Blair backs electoral reform

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The Independent Online
Tony Blair will tomorrow give the go-ahead to plans for the most far-reaching reform of the voting system for 80 years when he asks a commission to find an alternative to the first-past-the-post system of electing MPs.

The move, which will be heralded as a new sign of Lib-Lab co-operation, could mean the death of the traditional voting system for the House of Commons before the next general election.

Lord Jenkins of Hillhead, the Liberal Democrat peer and ex-Labour Cabinet minister, will chair the commission of around half-a-dozen members including some who back neither party. It is expected to take between six and 12 months to report, making it possible for its recommendations to be implemented before the next election. A referendum will take place before any change.

The announcement follows a round of difficult negotiations over the remit for Lord Jenkins's commission. Tensions between the two parties remain after what one source described as a "fudge" . The Government has ensured that the Alternative Vote - the system favoured by many key Labour figures including the Minister Without Portfolio, Peter Mandelson - is not excluded from consideration.

That system, whereby if no one candidate gains 50 per cent support, the votes of the bottom candidates are redistributed, is not backed by the Liberal Democrats because it is not proportional.

Labour's election manifesto promised: "An independent commission on voting systems will be appointed early to recommend a proportional alternative to the first-past-the-post system."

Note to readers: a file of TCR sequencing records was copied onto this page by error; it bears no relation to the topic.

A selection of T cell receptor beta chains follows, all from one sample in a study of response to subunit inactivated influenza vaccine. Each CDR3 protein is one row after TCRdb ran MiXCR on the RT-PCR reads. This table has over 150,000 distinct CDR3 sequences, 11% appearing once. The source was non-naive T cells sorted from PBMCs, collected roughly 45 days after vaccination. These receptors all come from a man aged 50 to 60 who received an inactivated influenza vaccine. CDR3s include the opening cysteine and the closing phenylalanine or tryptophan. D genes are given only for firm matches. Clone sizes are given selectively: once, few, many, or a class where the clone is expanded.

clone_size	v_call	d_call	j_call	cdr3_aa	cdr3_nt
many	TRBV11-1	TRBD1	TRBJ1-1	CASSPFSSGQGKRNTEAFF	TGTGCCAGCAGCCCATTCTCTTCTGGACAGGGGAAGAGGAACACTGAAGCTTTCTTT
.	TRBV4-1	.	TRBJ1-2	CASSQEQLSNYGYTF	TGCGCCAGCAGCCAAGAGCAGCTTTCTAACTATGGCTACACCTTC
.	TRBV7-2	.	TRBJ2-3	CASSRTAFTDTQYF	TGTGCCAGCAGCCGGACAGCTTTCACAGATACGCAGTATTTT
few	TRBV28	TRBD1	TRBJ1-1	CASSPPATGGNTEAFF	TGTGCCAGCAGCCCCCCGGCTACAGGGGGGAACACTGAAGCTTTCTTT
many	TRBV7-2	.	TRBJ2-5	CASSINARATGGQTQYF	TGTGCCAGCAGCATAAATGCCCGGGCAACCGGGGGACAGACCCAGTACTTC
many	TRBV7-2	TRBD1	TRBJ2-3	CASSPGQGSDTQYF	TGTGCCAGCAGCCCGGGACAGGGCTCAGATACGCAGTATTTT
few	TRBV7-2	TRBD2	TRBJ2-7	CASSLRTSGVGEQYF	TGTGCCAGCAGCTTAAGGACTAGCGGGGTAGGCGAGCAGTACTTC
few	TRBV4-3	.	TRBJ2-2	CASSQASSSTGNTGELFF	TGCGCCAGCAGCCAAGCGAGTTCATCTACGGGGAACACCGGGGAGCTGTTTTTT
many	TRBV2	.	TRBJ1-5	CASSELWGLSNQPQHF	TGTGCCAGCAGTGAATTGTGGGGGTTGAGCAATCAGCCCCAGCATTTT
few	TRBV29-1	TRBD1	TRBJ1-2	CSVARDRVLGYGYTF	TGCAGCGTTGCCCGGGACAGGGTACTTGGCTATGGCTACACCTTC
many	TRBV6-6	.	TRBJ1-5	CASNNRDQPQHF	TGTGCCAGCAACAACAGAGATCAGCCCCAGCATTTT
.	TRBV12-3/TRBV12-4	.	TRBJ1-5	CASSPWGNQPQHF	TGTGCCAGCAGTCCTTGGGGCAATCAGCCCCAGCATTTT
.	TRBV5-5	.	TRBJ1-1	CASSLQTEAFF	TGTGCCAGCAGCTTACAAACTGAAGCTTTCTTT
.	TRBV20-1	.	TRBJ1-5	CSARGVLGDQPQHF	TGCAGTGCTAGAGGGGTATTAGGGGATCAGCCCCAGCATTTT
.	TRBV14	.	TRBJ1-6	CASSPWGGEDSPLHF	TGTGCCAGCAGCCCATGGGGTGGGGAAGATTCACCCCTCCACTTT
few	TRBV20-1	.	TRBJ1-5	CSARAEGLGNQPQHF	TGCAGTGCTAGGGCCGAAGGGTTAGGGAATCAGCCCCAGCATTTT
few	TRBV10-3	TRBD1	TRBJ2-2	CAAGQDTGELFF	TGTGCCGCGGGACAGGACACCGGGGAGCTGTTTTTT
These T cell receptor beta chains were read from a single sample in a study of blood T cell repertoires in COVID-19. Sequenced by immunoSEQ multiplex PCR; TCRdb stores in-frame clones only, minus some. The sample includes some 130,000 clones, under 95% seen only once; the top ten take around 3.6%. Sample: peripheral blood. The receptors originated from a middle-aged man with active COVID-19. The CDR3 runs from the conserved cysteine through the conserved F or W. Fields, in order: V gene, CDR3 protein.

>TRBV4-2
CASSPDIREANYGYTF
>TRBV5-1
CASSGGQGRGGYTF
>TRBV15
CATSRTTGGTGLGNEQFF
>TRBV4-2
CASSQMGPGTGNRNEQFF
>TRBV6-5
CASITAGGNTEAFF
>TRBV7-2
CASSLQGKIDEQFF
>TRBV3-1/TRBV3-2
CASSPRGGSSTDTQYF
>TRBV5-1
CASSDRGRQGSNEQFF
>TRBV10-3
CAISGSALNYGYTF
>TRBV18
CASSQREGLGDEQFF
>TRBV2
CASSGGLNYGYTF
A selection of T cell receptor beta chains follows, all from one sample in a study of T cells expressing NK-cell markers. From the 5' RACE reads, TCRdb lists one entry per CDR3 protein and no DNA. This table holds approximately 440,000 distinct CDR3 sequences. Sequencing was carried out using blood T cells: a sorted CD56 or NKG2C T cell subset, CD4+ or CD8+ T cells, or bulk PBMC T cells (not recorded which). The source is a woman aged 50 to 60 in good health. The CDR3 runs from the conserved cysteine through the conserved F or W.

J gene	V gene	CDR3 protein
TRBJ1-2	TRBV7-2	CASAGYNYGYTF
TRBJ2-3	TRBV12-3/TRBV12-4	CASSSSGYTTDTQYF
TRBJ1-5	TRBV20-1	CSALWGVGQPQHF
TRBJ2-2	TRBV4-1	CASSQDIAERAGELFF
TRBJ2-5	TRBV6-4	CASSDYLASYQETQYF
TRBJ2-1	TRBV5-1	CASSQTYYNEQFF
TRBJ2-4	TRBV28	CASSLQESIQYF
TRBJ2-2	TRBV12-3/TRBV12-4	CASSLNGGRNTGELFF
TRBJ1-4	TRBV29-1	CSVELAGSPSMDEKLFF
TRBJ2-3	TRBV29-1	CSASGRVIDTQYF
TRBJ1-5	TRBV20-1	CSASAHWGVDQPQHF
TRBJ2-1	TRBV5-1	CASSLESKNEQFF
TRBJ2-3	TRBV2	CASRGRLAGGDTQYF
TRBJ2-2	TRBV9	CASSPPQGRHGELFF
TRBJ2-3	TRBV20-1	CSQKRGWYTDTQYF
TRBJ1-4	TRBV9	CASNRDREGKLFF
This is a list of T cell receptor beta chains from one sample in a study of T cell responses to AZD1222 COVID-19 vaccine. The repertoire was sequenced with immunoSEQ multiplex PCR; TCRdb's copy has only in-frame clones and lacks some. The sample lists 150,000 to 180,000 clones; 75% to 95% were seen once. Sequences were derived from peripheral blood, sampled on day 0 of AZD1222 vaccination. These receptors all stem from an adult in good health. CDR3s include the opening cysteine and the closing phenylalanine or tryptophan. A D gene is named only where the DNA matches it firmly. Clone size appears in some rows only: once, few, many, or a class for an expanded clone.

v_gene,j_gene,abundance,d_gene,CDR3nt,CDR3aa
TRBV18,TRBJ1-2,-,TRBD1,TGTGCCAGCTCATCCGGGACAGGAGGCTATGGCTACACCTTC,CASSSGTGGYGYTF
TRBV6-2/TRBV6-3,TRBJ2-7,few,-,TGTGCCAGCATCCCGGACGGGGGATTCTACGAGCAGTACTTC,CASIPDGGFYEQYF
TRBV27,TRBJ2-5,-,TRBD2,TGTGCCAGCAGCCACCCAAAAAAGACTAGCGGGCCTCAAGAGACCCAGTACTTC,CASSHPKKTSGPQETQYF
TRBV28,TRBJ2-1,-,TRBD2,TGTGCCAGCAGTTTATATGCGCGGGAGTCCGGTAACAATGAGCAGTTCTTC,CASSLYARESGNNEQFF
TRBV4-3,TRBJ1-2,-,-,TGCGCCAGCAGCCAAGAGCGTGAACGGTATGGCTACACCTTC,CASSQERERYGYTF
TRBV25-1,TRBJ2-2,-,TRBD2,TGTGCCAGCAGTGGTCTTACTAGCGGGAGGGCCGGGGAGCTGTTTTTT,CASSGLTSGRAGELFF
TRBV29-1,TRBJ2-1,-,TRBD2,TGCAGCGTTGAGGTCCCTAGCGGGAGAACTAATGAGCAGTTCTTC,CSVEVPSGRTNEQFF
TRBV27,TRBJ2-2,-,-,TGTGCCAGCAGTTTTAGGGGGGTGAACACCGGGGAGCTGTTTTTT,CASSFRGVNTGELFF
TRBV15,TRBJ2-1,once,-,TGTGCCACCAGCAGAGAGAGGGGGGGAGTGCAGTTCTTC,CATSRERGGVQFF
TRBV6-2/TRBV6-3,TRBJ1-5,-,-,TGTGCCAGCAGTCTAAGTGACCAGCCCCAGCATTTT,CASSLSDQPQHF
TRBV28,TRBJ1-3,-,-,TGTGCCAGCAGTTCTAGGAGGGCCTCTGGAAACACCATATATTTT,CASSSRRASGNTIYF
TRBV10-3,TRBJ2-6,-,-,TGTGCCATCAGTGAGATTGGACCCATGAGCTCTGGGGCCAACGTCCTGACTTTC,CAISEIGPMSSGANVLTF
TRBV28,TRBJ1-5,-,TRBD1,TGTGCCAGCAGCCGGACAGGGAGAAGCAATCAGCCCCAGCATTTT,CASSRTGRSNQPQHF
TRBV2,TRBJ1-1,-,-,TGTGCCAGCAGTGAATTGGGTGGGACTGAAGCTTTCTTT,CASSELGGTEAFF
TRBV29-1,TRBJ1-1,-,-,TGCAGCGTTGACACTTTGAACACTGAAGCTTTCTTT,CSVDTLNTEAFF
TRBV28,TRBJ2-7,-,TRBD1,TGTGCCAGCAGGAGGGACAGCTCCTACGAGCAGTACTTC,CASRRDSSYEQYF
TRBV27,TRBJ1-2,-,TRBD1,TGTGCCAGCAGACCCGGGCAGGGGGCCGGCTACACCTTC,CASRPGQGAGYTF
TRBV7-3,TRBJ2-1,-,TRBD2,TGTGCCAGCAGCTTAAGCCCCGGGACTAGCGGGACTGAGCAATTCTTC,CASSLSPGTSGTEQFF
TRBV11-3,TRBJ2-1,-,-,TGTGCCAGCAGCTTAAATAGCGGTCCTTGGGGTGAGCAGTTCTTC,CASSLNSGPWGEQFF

One ministerial source said that Mr Blair had made it clear that "AV is very much on the agenda," adding that "the terms of reference will make clear that the commission can examine all voting systems".

Reference to the importance of proportionality in the remit is expected to be couched, with the words "broadly proportional" likely to be included.

Some Liberal Democrats argue even that wording excludes AV as an outcome, but other say that it will be for the commission itself to decide.

A likely compromise, floated last week by a senior Liberal Democrat, is an AV system with a "top-up" element to even out lack of proportionality.

Mr Blair still retains several options since, while he is committed to a referendum, he is not bound to endorse the findings of the commission.

But it he goes ahead with the referendum before the next election, and the voters back a new system, many believe it will be impossible to delay its implementation.

They argue that a general election under first-past-the-post would lack legitimacy if the voters had rejected the system.

On Monday the Liberal Democrats will meet John Prescott, Deputy Prime Minister, to discuss voting systems for the proposed new London authority and city mayor.

Mr Prescott is expected to back a first-past-the-post system for the authority, but AV for the mayor. The Liberal democrats will argue against first-past-the-post for any election.

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